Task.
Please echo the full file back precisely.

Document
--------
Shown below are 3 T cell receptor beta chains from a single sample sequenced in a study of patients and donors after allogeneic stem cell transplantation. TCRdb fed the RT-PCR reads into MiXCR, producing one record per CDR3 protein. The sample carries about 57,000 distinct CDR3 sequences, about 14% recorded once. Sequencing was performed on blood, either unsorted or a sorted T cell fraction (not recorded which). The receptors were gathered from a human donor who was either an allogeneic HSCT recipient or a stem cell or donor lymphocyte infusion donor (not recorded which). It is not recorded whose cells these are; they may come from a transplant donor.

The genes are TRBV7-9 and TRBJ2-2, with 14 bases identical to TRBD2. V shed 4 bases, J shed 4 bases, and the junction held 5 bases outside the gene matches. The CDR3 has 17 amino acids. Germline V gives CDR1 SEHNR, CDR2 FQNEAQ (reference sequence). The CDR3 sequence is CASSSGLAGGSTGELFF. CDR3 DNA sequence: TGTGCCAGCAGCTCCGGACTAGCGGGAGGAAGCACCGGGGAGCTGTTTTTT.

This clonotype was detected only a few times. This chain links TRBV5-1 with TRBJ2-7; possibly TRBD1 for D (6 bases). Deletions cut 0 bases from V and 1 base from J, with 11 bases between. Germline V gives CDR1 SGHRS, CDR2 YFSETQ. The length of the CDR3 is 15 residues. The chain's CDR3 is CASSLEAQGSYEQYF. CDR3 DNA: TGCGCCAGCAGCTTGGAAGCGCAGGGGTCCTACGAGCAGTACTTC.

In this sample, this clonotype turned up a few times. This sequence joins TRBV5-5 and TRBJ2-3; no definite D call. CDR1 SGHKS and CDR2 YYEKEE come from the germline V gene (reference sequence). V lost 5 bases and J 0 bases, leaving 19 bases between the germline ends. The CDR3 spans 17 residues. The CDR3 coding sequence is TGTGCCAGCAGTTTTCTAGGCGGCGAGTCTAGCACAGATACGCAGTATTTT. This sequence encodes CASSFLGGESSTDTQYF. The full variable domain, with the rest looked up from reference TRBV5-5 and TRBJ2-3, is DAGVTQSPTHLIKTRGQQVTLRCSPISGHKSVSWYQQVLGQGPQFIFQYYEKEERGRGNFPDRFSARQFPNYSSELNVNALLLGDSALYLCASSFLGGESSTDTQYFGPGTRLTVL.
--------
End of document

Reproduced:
Shown below are 3 T cell receptor beta chains from a single sample sequenced in a study of patients and donors after allogeneic stem cell transplantation. TCRdb fed the RT-PCR reads into MiXCR, producing one record per CDR3 protein. The sample carries about 57,000 distinct CDR3 sequences, about 14% recorded once. Sequencing was performed on blood, either unsorted or a sorted T cell fraction (not recorded which). The receptors were gathered from a human donor who was either an allogeneic HSCT recipient or a stem cell or donor lymphocyte infusion donor (not recorded which). It is not recorded whose cells these are; they may come from a transplant donor.

The genes are TRBV7-9 and TRBJ2-2, with 14 bases identical to TRBD2. V shed 4 bases, J shed 4 bases, and the junction held 5 bases outside the gene matches. The CDR3 has 17 amino acids. Germline V gives CDR1 SEHNR, CDR2 FQNEAQ (reference sequence). The CDR3 sequence is CASSSGLAGGSTGELFF. CDR3 DNA sequence: TGTGCCAGCAGCTCCGGACTAGCGGGAGGAAGCACCGGGGAGCTGTTTTTT.

This clonotype was detected only a few times. This chain links TRBV5-1 with TRBJ2-7; possibly TRBD1 for D (6 bases). Deletions cut 0 bases from V and 1 base from J, with 11 bases between. Germline V gives CDR1 SGHRS, CDR2 YFSETQ. The length of the CDR3 is 15 residues. The chain's CDR3 is CASSLEAQGSYEQYF. CDR3 DNA: TGCGCCAGCAGCTTGGAAGCGCAGGGGTCCTACGAGCAGTACTTC.

In this sample, this clonotype turned up a few times. This sequence joins TRBV5-5 and TRBJ2-3; no definite D call. CDR1 SGHKS and CDR2 YYEKEE come from the germline V gene (reference sequence). V lost 5 bases and J 0 bases, leaving 19 bases between the germline ends. The CDR3 spans 17 residues. The CDR3 coding sequence is TGTGCCAGCAGTTTTCTAGGCGGCGAGTCTAGCACAGATACGCAGTATTTT. This sequence encodes CASSFLGGESSTDTQYF. The full variable domain, with the rest looked up from reference TRBV5-5 and TRBJ2-3, is DAGVTQSPTHLIKTRGQQVTLRCSPISGHKSVSWYQQVLGQGPQFIFQYYEKEERGRGNFPDRFSARQFPNYSSELNVNALLLGDSALYLCASSFLGGESSTDTQYFGPGTRLTVL.